Of course, it’s something of a tragedy that Bauhaus wasn’t able to continue flourishing and exploring this way of seeing and thinking on its home soil of Germany. The rise of National Socialism placed endless obstacles in the path of the growth of Bauhaus, and after moving location three times - from Dessau to Weimar, and from Weimar to Berlin - Gropius was removed from his post, then replaced by a successor who felt he had no choice but to close the school’s doors for good. Despite this cauterisation of a blossoming ideology in its physical, tangible home, Bauhaus - almost ironically - was freed from the shackles of brick and mortar, and spread far and wide across the globe in the hearts, minds, and talents of its proteges and believers. Indeed, the attempts to suppress and destroy the Bauhaus were exactly what led to it becoming the global tour-de-force we know it as today, with many of the original Bauhaus pioneers fleeing to the UK, the US, and beyond. It took little to no time at all for the high society of New York to recognise the fact that Bauhaus felt and looked very much like the future; the 1938 MoMA exhibition of their designs and manifesto was the ultimate seal of approval, securing its reputation as a genuinely international modernist phenomenon.

Bauhaus: A Century Inspired By True Creative Energy

The centenary of the Bauhaus has, as one might expect, led to a refreshed view of this most radical of art schools and movements in design, and has encouraged a century of hindsight in which we’re encouraged to see it with fresh eyes, and from our contemporary perspective. While it was marred by controversy during its heyday, it is clear today that the Bauhaus was not - as was so often claimed - any kind of threat to the grandiosity of Art Nouveau, or the bourgeois sensibilities of its artistic predecessors. Nor, indeed, was it a mere flash in the pan, or the manifestation of a small and elitist group’s personal vision of what the modern world should resemble. It was, evidently, the home of a true abundance of creative energies, and a place where the white heat of collaboration and the energy of a new century could come together, laying the groundwork for countless examples of art and design to build upon. By blurring the lines between art and craft, creativity and industry, and the functional and bespoke, Bauhaus was, quite literally, far ahead of its time.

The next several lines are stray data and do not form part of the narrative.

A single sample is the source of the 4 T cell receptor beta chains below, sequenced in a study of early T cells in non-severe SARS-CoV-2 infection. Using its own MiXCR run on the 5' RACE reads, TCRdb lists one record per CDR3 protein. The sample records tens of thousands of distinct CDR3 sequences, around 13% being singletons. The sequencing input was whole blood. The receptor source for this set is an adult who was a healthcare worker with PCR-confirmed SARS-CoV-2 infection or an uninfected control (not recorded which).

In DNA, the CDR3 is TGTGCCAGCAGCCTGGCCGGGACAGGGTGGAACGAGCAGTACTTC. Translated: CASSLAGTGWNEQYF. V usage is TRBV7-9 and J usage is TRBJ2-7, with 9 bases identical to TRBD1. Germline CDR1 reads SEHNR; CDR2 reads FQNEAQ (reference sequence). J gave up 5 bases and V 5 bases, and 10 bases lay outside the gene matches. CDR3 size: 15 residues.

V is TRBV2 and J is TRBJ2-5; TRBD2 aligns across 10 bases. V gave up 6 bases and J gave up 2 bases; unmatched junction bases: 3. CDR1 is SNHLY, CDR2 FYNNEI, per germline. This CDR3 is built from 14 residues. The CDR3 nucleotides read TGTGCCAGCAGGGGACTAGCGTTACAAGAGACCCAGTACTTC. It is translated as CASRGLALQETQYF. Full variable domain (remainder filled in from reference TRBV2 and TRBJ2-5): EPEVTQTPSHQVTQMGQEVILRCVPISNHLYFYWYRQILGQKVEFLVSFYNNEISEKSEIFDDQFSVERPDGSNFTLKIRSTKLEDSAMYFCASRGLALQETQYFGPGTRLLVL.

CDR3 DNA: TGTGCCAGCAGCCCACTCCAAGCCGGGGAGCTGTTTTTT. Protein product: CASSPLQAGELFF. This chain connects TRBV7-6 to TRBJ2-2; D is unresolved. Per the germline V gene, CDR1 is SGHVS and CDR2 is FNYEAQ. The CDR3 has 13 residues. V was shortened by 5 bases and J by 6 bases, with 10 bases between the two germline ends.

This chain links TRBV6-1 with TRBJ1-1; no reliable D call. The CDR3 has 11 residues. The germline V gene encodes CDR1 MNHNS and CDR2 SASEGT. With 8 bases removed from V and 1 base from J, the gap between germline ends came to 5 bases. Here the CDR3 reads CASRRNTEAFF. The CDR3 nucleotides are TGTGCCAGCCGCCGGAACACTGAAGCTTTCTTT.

From the homes we live in, to the cars we drive, to the cities whose streets we walk, to the smart phones in our pockets, and to the art we hang on our walls… it’s no exaggeration to say that we inhabit a world inspired by, built by, and improved by the Bauhaus.

Bauhaus and CHRISTIAN BERLIN®: Timeless Values, Contemporary Approaches